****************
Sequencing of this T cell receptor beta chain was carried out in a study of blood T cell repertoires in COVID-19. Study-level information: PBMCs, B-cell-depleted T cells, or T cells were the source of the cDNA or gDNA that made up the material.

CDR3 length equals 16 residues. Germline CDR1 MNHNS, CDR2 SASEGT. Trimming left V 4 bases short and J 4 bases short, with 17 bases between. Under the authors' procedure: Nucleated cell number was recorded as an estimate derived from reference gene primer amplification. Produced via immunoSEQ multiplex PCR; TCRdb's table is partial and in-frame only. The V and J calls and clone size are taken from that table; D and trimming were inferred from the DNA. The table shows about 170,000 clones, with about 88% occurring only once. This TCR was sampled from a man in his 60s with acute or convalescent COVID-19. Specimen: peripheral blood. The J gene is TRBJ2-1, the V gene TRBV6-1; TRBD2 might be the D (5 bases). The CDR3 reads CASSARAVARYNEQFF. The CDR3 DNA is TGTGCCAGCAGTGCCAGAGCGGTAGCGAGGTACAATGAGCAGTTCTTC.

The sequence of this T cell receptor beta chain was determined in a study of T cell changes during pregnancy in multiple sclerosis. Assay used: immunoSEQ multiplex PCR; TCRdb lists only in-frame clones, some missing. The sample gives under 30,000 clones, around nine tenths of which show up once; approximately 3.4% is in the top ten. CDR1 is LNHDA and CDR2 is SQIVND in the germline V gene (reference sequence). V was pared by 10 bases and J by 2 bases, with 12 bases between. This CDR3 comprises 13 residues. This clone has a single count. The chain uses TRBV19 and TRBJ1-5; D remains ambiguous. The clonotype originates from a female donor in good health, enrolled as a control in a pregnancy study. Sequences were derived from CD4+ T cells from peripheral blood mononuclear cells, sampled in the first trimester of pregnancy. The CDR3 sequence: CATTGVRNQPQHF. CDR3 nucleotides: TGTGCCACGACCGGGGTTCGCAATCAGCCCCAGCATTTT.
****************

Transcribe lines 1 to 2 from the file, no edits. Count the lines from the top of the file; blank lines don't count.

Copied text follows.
Sequencing of this T cell receptor beta chain was carried out in a study of blood T cell repertoires in COVID-19. Study-level information: PBMCs, B-cell-depleted T cells, or T cells were the source of the cDNA or gDNA that made up the material.

CDR3 length equals 16 residues. Germline CDR1 MNHNS, CDR2 SASEGT. Trimming left V 4 bases short and J 4 bases short, with 17 bases between. Under the authors' procedure: Nucleated cell number was recorded as an estimate derived from reference gene primer amplification. Produced via immunoSEQ multiplex PCR; TCRdb's table is partial and in-frame only. The V and J calls and clone size are taken from that table; D and trimming were inferred from the DNA. The table shows about 170,000 clones, with about 88% occurring only once. This TCR was sampled from a man in his 60s with acute or convalescent COVID-19. Specimen: peripheral blood. The J gene is TRBJ2-1, the V gene TRBV6-1; TRBD2 might be the D (5 bases). The CDR3 reads CASSARAVARYNEQFF. The CDR3 DNA is TGTGCCAGCAGTGCCAGAGCGGTAGCGAGGTACAATGAGCAGTTCTTC.